Hollis handed Kevin the two hundred dollars and got up from the table. "Do a good job on this and I'll give you a bonus. Who knows? Maybe you'll make enough to fly to Paris."
"Why would I want to do that"?"
"You could meet the woman at the Eiffel Tower."
"That's no fun." Kevin returned to his computer. "Real flesh is too much trouble.
The Dark River is the second book in John Twelve Hawks’ Fourth Realm Trilogy. You should read the first book, The Traveler, before reading this one. My review of The Traveler is here.
This book is just okay. The story isn’t as compelling as the first book in the series, and the overall theme drifts. Where the first book was all about the choices people make and the power of making decisions, this book is more about what happens to the characters and how we should fear the modern surveillance society.This book gets a little preachier and when it does that, it loses much of its impact. Still, if you liked the Traveler, you will probably want to read this one, too. And, while I haven’t started it yet, I do look forward to reading the next book in the series.
The book continues the adventures of Gabriel, Maya, Hollis, and their cohorts as they try to avoid the reach of the Tabula -- the vast surveillance organization and machine that seeks to control the world. Along the way, the try to find Gabriel's father, strike at the machine, and avenge those living off the grid. The novel takes us to the Arizona dessert, the tunnels of New York, the roof tops and squats of London, the craggy cliffs of Ireland, the catacombs of Rome, and the sands of Ethiopia. The novel also takes us out of our earthly realm (the fourth realm) and into others. There's adventure, violence, philosophy, violence, political commentary, and more violence. The violence is not excessive for the story, but there is a lot of it.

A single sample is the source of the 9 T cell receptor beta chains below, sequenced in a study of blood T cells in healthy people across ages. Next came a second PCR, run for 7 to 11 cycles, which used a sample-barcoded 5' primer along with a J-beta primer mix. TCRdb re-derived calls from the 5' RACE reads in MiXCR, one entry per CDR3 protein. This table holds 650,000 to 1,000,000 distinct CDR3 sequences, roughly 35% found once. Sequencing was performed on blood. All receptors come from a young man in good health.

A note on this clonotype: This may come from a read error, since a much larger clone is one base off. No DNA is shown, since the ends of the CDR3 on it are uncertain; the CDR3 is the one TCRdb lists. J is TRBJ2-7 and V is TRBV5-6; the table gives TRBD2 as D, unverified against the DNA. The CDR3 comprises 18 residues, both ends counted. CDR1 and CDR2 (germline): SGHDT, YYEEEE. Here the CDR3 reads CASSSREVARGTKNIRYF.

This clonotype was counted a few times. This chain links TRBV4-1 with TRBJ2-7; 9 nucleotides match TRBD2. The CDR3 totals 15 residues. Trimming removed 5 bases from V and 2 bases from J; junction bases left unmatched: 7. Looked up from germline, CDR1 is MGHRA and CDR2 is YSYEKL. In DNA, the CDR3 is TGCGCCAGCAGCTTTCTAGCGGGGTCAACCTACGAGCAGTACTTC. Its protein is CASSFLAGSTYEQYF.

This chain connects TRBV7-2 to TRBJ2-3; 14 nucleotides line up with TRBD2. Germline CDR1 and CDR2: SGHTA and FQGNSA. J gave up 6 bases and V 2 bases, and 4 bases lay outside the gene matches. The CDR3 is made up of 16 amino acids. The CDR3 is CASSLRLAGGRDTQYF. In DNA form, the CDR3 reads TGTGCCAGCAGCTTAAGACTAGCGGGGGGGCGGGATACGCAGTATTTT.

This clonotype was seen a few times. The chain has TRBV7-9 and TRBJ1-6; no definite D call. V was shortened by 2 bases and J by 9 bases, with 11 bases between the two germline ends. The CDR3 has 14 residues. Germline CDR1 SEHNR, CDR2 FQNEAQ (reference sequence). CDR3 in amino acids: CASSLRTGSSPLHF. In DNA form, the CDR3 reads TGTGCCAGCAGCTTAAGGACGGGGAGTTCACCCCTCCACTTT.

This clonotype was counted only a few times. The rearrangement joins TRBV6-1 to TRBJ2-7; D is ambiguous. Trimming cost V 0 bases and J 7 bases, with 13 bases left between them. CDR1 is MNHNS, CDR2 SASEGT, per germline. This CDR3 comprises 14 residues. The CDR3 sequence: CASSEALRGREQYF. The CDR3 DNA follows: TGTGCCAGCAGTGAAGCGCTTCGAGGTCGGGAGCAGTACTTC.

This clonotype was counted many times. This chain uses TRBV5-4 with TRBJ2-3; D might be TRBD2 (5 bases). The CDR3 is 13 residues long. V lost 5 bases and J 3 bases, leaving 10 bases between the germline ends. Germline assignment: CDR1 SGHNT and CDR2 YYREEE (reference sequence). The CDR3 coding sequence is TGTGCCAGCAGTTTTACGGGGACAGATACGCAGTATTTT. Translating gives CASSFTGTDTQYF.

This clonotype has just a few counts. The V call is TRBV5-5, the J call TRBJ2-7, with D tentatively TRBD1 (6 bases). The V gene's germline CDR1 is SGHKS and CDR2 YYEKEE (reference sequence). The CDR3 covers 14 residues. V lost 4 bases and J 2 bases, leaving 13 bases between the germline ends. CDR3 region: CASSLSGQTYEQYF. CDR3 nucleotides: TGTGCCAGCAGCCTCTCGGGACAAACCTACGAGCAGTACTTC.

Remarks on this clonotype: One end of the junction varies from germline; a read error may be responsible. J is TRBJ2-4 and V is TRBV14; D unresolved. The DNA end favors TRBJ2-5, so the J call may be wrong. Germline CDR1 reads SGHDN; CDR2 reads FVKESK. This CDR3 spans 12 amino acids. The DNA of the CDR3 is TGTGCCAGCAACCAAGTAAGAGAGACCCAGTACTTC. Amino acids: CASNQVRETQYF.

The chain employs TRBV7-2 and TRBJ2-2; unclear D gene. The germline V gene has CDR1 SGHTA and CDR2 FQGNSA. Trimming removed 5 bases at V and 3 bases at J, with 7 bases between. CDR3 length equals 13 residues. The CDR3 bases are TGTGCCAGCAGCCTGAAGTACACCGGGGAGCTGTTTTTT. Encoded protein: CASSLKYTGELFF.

One of the problems I have with the novel is one I also had with the first book. It’s just that here, it’s not overshadowed by other things. That problem is the tone of the writing. In many places, it feels immature. The author tends to write without subtlety, as though he wants to be extra sure that his readers “get it.”
The New Harmony operation had been good for morale; the necessary violence had unified a group of mercenaries with different nationalities and backgrounds.
The Upper West Side was filled with restaurants, nail salons, and Starbucks coffee shops. Hollis had never been able to figure out why so many men and women spent the day at Starbucks sipping lattes as they stared at their computers. Most of them looked too old to be students and too young to be retired. Occasionally, he had glanced over someone's shoulder to see what project took so much effort. He began to believe that everyone in Manhattan was writing the same movie screenplay about the romantic problems of the urban middle class.
Nathan Boone passed through the revolving door and entered the atrium lobby He glanced at the decorative waterfall and the small grove of artificial spruce trees placed near the windows. The architects had insisted on living evergreens, but each new transplant withered and died, leaving an unsightly carpet of brown needles. The eventual solution was a grove of manufactured trees with an elaborate air system that gave off a faint pine scent. Everyone preferred the imitation evergreens: they seemed more real than something that grew in the forest.
There is a point to these passages, but it feels like the author is just trying too hard. Here’s another example where the author goes a long way around to make his point. As above, the imagery is solid, but it’s just a little too much. It feels like a stronger edit could have made the text better.
Something passed through the air and she gazed upward at the oculus—the round opening at the top of the dome. A gray dove was trapped inside the temple and was trying to escape. Desperately flapping its wings, the bird rose through the air in a tight spiral. But the oculus was too far away, and the dove always gave up a few yards from freedom. Maya could see that the dove was getting tired. Each new attempt brought another failure and it kept drifting lower—pulled down by the weight of its exhausted body. The bird was so frightened and desperate that all it could do was keep flying, as if the motion itself would provide a solution.